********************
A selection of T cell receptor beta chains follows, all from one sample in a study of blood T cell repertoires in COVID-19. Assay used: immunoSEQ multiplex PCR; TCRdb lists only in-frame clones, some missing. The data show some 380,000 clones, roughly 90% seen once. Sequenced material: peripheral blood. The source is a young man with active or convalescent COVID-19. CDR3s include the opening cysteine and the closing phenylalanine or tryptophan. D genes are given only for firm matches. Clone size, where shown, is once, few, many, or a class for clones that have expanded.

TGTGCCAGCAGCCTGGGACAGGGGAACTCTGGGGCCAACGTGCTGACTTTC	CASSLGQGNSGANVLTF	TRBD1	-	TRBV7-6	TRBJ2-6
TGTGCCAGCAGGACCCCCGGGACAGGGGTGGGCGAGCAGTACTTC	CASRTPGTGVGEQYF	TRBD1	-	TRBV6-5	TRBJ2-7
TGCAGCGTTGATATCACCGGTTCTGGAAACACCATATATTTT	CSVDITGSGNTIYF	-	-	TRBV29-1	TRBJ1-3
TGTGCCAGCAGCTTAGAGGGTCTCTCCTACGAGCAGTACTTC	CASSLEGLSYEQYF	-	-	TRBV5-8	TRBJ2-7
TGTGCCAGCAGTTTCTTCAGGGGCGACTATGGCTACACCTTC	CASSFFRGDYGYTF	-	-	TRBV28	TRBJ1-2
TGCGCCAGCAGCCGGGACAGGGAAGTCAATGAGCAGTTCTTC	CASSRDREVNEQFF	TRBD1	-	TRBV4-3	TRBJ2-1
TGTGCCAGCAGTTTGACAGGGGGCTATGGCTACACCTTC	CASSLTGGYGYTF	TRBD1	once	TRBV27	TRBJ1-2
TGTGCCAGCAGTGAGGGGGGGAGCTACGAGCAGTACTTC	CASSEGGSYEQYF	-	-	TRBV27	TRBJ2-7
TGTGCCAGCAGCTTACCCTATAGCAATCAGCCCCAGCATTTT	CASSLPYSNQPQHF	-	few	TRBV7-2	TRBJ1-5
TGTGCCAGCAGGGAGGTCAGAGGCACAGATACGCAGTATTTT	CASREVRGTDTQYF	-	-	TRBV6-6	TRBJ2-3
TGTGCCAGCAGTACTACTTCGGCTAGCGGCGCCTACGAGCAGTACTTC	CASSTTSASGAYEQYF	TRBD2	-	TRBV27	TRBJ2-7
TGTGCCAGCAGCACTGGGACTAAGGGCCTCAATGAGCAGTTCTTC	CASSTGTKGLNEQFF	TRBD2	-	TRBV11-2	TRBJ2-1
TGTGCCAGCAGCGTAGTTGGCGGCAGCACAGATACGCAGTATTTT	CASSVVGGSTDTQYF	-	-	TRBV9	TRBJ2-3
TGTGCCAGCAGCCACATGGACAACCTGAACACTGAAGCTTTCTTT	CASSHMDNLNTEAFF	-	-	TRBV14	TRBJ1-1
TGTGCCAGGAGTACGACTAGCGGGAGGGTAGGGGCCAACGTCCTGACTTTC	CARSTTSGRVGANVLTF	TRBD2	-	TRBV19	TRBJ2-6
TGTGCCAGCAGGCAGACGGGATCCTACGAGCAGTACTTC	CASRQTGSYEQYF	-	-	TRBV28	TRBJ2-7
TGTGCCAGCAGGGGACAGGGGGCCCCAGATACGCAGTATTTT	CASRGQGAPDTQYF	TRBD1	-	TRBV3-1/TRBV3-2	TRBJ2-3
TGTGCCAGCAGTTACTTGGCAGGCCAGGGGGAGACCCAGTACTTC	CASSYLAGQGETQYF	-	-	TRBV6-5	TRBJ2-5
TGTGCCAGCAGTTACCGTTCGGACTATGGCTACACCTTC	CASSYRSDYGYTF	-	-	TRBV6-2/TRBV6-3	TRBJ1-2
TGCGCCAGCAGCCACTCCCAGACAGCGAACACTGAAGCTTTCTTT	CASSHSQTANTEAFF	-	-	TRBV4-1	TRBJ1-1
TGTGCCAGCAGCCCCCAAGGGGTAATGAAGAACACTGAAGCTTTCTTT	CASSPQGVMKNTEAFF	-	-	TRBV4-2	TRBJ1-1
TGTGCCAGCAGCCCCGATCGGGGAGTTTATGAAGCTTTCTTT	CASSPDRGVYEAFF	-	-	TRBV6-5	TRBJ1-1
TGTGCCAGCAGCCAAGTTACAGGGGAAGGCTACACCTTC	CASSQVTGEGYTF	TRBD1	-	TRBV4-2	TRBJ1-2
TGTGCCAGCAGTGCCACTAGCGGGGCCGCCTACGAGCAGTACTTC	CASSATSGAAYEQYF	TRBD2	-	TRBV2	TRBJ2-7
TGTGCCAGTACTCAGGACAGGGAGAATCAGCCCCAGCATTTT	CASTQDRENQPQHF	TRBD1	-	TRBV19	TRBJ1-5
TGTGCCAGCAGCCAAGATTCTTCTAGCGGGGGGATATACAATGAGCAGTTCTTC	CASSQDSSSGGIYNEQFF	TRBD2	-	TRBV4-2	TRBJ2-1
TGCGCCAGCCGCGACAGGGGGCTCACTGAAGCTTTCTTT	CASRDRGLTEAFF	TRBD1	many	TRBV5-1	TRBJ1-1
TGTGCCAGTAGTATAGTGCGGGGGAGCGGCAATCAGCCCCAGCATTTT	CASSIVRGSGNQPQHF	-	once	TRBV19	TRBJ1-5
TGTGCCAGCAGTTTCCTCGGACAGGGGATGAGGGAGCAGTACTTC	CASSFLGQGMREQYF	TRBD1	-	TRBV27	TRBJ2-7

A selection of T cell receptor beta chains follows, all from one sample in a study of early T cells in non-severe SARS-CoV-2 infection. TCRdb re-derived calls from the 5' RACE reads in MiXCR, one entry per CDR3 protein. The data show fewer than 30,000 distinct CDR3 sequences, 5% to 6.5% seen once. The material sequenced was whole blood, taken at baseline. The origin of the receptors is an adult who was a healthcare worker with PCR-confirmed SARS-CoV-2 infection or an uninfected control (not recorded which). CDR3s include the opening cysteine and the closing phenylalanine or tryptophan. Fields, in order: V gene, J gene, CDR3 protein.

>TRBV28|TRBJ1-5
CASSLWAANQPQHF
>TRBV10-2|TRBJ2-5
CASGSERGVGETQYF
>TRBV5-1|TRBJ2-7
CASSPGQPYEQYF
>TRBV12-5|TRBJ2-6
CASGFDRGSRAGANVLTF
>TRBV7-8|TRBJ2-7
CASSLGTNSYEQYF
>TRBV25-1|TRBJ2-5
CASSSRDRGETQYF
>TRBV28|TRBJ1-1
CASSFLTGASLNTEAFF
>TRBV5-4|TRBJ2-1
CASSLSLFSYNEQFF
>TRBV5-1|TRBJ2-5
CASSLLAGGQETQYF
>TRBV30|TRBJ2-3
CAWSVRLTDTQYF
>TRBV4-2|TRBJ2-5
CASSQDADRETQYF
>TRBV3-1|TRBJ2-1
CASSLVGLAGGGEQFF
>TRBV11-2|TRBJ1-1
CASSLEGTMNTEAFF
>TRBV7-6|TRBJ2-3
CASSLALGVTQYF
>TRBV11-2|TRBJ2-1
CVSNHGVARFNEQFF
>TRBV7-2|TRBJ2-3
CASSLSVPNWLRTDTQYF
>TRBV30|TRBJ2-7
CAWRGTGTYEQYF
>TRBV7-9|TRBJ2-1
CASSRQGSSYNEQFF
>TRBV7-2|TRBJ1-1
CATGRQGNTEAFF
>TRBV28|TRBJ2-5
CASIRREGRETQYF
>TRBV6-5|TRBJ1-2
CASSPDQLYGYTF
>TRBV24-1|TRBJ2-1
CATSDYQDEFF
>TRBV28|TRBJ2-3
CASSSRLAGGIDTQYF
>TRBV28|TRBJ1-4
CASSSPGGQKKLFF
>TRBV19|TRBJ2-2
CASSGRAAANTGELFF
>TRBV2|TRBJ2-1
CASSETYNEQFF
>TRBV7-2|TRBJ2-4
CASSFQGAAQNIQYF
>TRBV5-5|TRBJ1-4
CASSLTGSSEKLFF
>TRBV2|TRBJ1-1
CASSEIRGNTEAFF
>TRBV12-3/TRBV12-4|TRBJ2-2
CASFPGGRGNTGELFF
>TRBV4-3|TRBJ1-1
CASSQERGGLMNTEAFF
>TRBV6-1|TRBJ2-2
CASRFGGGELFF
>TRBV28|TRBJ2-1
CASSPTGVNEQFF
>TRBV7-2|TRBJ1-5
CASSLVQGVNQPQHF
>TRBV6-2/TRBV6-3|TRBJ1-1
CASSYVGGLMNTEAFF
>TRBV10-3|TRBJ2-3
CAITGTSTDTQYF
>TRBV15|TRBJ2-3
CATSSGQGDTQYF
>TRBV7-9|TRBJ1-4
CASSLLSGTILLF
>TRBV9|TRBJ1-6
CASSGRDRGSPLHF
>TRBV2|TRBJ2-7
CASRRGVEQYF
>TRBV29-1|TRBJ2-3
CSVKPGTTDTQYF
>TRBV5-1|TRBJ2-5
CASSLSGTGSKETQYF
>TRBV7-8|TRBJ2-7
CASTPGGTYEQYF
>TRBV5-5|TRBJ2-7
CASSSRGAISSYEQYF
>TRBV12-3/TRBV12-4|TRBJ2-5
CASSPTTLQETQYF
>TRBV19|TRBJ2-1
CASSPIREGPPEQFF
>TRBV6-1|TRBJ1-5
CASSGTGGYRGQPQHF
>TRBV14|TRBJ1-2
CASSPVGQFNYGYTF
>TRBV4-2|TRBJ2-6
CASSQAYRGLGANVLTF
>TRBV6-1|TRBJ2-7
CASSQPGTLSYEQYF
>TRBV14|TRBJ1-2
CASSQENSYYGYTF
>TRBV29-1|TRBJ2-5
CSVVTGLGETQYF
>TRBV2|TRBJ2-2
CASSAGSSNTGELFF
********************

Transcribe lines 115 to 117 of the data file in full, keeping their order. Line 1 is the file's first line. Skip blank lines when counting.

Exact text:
CASSLSGTGSKETQYF
>TRBV7-8|TRBJ2-7
CASTPGGTYEQYF